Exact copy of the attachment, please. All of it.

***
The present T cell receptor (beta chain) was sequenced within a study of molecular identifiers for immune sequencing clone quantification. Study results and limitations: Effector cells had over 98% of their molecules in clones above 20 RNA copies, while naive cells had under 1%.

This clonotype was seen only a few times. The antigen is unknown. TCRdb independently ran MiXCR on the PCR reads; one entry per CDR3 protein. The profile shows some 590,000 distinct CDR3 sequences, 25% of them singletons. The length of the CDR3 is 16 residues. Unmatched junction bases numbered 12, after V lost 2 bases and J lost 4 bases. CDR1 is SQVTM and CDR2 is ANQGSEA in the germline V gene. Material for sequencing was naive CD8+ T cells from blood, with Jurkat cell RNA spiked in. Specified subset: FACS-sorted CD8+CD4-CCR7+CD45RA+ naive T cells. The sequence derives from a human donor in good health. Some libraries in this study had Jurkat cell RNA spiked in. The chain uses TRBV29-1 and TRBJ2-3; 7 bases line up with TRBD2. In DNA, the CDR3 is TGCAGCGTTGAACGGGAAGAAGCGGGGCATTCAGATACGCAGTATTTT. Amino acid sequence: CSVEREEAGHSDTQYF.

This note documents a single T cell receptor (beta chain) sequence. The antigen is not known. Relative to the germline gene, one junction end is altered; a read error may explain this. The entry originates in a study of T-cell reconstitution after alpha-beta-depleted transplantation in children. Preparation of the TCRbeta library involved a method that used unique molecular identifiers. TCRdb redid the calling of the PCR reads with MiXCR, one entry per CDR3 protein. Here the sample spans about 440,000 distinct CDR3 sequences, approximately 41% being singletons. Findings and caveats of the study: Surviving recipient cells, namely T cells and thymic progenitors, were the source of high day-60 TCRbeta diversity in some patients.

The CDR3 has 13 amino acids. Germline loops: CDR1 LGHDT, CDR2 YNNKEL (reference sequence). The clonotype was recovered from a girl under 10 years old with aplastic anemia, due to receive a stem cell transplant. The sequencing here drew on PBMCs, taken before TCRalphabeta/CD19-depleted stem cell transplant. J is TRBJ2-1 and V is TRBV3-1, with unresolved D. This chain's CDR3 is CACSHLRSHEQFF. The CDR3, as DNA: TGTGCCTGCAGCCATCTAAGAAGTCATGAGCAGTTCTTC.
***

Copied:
The present T cell receptor (beta chain) was sequenced within a study of molecular identifiers for immune sequencing clone quantification. Study results and limitations: Effector cells had over 98% of their molecules in clones above 20 RNA copies, while naive cells had under 1%.

This clonotype was seen only a few times. The antigen is unknown. TCRdb independently ran MiXCR on the PCR reads; one entry per CDR3 protein. The profile shows some 590,000 distinct CDR3 sequences, 25% of them singletons. The length of the CDR3 is 16 residues. Unmatched junction bases numbered 12, after V lost 2 bases and J lost 4 bases. CDR1 is SQVTM and CDR2 is ANQGSEA in the germline V gene. Material for sequencing was naive CD8+ T cells from blood, with Jurkat cell RNA spiked in. Specified subset: FACS-sorted CD8+CD4-CCR7+CD45RA+ naive T cells. The sequence derives from a human donor in good health. Some libraries in this study had Jurkat cell RNA spiked in. The chain uses TRBV29-1 and TRBJ2-3; 7 bases line up with TRBD2. In DNA, the CDR3 is TGCAGCGTTGAACGGGAAGAAGCGGGGCATTCAGATACGCAGTATTTT. Amino acid sequence: CSVEREEAGHSDTQYF.

This note documents a single T cell receptor (beta chain) sequence. The antigen is not known. Relative to the germline gene, one junction end is altered; a read error may explain this. The entry originates in a study of T-cell reconstitution after alpha-beta-depleted transplantation in children. Preparation of the TCRbeta library involved a method that used unique molecular identifiers. TCRdb redid the calling of the PCR reads with MiXCR, one entry per CDR3 protein. Here the sample spans about 440,000 distinct CDR3 sequences, approximately 41% being singletons. Findings and caveats of the study: Surviving recipient cells, namely T cells and thymic progenitors, were the source of high day-60 TCRbeta diversity in some patients.

The CDR3 has 13 amino acids. Germline loops: CDR1 LGHDT, CDR2 YNNKEL (reference sequence). The clonotype was recovered from a girl under 10 years old with aplastic anemia, due to receive a stem cell transplant. The sequencing here drew on PBMCs, taken before TCRalphabeta/CD19-depleted stem cell transplant. J is TRBJ2-1 and V is TRBV3-1, with unresolved D. This chain's CDR3 is CACSHLRSHEQFF. The CDR3, as DNA: TGTGCCTGCAGCCATCTAAGAAGTCATGAGCAGTTCTTC.